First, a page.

The New Pictures, Jun. 11, 1945

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Wonder Man (Goldwyn-RKO Radio) is a temperate enough description of Danny Kaye in his second full-length movie. Barring Kaye, and the pretty hoof-&-mouthing of the flea-sized, dainty screen newcomer Vera-Ellen, and some sure laughs furnished by S. Z. Sakall as a delicatessen storekeeper, the picture is about as short on drive, sparkle and resourcefulness as a Sam Goldwyn production can be. But fortunately, there is no such thing as barring Danny Kaye. He is a one-man show and, at his frequent best, a howling good one.

Besides being a brilliant comic entertainer, Kaye has considerable talent as a straight actor. Here he gets his first good chance to display this talent, playing two deep-metropolitan types. One is Buzzy Bellew, hard-glazed headliner at the Pelican Club, half insane with self-appreciation; the other is Buzzy's super-identical twin brother Edwin, a meek, bleak, gentle tome-prowler who spends most of his time at the Public Library, and adequately maps out his sensual life When he tells a pretty librarian (Virginia Mayo): "I love the smell of leather bindings."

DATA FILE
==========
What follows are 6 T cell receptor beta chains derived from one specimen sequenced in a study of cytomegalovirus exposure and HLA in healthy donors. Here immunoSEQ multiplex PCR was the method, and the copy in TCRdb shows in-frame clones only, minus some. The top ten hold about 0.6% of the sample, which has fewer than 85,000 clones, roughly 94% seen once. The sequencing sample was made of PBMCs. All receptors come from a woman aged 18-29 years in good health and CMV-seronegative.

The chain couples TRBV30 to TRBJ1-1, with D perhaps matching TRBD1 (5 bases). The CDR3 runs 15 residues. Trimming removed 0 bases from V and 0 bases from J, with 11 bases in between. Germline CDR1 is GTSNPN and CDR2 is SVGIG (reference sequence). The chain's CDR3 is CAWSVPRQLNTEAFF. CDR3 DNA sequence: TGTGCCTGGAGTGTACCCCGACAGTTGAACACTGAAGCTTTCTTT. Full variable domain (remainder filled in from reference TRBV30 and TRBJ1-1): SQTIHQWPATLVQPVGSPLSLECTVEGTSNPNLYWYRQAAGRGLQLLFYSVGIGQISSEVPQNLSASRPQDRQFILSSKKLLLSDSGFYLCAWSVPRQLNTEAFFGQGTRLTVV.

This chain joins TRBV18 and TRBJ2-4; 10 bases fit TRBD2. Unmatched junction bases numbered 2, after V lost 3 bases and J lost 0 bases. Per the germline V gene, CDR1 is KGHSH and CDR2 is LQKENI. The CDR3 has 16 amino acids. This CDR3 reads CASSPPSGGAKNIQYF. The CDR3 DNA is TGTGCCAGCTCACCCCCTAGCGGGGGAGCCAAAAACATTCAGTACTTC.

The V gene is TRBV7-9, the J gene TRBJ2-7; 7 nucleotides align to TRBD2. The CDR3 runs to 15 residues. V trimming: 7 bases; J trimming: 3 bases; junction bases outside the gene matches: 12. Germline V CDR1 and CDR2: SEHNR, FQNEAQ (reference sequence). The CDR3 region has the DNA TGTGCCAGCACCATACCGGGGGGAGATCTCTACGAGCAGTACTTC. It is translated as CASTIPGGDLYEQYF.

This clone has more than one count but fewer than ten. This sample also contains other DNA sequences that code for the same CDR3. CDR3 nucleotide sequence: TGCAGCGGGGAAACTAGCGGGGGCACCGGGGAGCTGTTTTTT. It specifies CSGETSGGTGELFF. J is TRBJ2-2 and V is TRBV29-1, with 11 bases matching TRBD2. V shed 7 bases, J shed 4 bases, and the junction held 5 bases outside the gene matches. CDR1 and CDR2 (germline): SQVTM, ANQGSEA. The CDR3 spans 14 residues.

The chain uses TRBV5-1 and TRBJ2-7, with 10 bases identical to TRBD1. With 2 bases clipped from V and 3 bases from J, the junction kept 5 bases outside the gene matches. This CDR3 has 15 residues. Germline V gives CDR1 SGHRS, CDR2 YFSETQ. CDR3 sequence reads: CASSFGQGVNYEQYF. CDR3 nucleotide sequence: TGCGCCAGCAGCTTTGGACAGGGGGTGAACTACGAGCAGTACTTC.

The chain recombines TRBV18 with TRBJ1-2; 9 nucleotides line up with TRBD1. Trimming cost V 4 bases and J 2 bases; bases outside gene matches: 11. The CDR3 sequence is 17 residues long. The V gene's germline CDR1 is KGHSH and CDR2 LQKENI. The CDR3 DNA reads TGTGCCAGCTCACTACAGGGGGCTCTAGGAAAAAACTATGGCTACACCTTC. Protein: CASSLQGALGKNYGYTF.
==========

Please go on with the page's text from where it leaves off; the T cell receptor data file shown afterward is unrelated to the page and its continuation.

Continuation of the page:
One night Edwin hears strange music and is irresistibly drawn to a certain bridge in Brooklyn's Prospect Park. There, his brother's white-tied ghost rises from the water, and jazzily explains to the learned goof that Buzzy, star witness in a gangster murder, has been bumped off. The scholar, his double, must replace him at the Pelican, play upon the superstitious sensibilities of his killers, avenge his death by placing his fatal information in the hands of the D.A. (Otto Kruger). Just to help out in hard places, such as impersonating a great floorshow star when you know nothing in words of less than nine syllables, Buzzy's ghost demonstrates that he can enter and take charge of Edwin, body & soul. Complications develop, thanks to Miss Mayo, who has begun to interest Edwin even more than the smell of bindings, and to Pelican-partner Vera-Ellen who, he learns, expects to marry him—as Buzzy—next afternoon. To make matters worse Buzzy's ghost, floored by a hangover, defaults during a crucial interview with the D.A. At last, hounded by gunmen and police alike, the frantic Edwin contrives to costume and beard himself and squall his information to the Law from the bewildered vortex of an opera stage.

Granted what he is given to work with —a first-rate idea developed in second gear —Danny Kaye does a beautiful job. As the scholar he merely sketches charmingly, without perfecting, the humor, pathos and odd dignity the role might have ; but as the nightclub star he is magnificent. At the straight comic setpieces — the dancing and delivery of the bangtwanging Bali Boogie; the impersonation of a Russian baritone in Laocoonic struggle between his hay fever and Otchi Tchorniya; a glistening little telephonic imitation of a pet shop in full cry, including goldfish; and the hilarious opera climax — Kaye is a great but still growing virtuoso.

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